War Crimes under the Rome Statute of the International Criminal Court and their source in International Humanitarian Law
31-10-2008 Legal Fact Sheet
The present comparativetable seeks to provide the war crimes over which the International Criminal Court (ICC) has jurisdiction, together with the definition of such offences as found in other sources of international humanitarian law (IHL).
The table aims, on the one hand, to identify the origin of the terms used in the Statute's definitions of war crimes and, on the other, to highlight the differences in wording and content between those definitions and obligations arising under IHL instruments.
More specifically, crimes under the ICC Statute are compared with the following:
Grave breaches of the Geneva Conventions of 1949 and their Additional Protocol I;
Other serious violations of the laws and customs of war applicable in international armed conflicts (based primarily on the 1899 Hague Declaration, the 1907 Regulations annexed to the Hague Convention No. IV, the 1925 Geneva Protocol, the 1954 Hague Convention for the Protection of Cultural Property in the Event of Armed Conflict and its protocols, the 1989 Convention on the Rights of the Child, the 1994 Convention on the Safety of United Nations and Associated Personnel, and the Statute of the International Criminal Tribunal for the former Yugoslavia);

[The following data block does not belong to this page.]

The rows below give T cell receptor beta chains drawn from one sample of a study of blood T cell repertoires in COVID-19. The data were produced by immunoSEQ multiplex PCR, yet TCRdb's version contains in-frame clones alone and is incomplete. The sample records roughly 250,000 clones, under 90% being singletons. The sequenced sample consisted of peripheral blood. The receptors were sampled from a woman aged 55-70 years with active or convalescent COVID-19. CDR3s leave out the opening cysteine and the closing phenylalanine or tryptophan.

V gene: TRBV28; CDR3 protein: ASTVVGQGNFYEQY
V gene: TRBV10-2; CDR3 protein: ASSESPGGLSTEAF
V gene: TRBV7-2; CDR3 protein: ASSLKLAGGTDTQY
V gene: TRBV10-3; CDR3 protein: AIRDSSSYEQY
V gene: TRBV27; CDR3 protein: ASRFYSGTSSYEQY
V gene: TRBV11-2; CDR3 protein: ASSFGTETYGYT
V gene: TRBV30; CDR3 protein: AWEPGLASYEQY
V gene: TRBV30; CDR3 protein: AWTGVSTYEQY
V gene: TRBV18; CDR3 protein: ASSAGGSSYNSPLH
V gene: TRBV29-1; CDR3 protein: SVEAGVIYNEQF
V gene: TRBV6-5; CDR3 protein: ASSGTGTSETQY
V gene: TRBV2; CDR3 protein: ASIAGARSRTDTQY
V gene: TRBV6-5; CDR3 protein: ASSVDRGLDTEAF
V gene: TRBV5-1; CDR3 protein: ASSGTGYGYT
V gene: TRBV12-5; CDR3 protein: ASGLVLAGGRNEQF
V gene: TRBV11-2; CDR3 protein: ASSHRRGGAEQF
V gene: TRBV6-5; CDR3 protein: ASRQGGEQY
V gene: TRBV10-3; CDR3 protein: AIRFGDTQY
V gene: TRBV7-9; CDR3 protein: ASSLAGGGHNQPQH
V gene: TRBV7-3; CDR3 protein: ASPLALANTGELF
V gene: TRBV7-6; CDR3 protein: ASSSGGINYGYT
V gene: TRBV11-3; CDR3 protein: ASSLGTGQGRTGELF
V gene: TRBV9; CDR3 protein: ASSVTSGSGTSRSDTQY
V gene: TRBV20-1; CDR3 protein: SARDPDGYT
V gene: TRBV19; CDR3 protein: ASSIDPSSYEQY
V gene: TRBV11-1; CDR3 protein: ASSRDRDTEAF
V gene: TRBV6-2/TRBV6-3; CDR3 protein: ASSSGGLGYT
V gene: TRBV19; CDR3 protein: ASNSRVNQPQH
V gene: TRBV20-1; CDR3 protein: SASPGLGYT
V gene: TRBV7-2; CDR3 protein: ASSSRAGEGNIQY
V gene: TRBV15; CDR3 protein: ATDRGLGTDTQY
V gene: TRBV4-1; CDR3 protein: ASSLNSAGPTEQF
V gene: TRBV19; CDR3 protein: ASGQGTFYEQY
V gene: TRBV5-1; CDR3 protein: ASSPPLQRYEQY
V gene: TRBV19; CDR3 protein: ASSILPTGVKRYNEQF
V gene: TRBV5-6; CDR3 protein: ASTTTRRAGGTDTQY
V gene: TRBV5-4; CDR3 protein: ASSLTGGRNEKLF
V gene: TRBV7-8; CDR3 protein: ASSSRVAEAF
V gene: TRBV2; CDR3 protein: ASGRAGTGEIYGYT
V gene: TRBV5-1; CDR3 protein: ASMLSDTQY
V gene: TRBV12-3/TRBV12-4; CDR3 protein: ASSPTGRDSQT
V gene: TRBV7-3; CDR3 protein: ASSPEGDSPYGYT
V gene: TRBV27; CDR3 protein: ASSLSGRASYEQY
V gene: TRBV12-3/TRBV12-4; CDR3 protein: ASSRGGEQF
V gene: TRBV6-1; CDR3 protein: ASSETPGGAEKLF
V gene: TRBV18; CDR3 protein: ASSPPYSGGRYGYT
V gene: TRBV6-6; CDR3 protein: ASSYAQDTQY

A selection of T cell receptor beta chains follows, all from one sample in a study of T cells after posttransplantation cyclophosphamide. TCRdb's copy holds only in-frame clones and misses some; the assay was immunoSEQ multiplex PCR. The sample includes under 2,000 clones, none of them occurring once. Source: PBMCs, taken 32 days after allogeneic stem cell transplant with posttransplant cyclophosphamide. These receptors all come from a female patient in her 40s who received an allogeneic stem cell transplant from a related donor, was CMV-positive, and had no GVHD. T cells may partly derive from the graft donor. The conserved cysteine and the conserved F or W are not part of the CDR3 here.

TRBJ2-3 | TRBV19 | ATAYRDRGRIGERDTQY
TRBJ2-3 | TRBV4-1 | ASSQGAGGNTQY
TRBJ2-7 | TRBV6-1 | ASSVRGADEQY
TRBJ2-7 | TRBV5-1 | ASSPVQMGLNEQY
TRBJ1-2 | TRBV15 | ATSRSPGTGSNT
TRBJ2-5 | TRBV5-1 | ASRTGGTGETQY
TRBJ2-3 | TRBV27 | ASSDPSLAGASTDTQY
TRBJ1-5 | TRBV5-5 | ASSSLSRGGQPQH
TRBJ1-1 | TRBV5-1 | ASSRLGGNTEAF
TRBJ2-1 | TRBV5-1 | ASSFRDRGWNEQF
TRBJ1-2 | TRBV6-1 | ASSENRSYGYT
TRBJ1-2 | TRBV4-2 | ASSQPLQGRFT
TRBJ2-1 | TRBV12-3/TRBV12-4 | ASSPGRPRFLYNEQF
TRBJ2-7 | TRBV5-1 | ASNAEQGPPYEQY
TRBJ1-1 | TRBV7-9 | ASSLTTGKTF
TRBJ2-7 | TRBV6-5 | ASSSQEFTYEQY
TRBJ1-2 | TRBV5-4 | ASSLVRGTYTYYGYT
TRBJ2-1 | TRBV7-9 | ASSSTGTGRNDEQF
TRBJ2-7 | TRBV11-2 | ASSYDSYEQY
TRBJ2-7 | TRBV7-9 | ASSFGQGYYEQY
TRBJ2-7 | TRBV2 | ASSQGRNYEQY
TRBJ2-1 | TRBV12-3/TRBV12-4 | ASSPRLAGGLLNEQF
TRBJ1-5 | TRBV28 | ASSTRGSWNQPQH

Serious violations of the laws and customs of war applicable in non-international armed conflicts (based primarily on Article 3 common to the four Geneva Conventions of 1949, their Additional Protocol II of 1977, the 1999 Optional Protocol to the 1954 Hague Convention for the Protection of Cultural Property in the Event of Armed Conflict, the 1989 Convention on the Rights of the Child, the 1994 Convention on the Safety of United Nations and Associated Personnel, the S tatutes of the International Criminal Tribunals for Rwanda and the former Yugoslavia, and the Statute of the Special Court for Sierra Leone).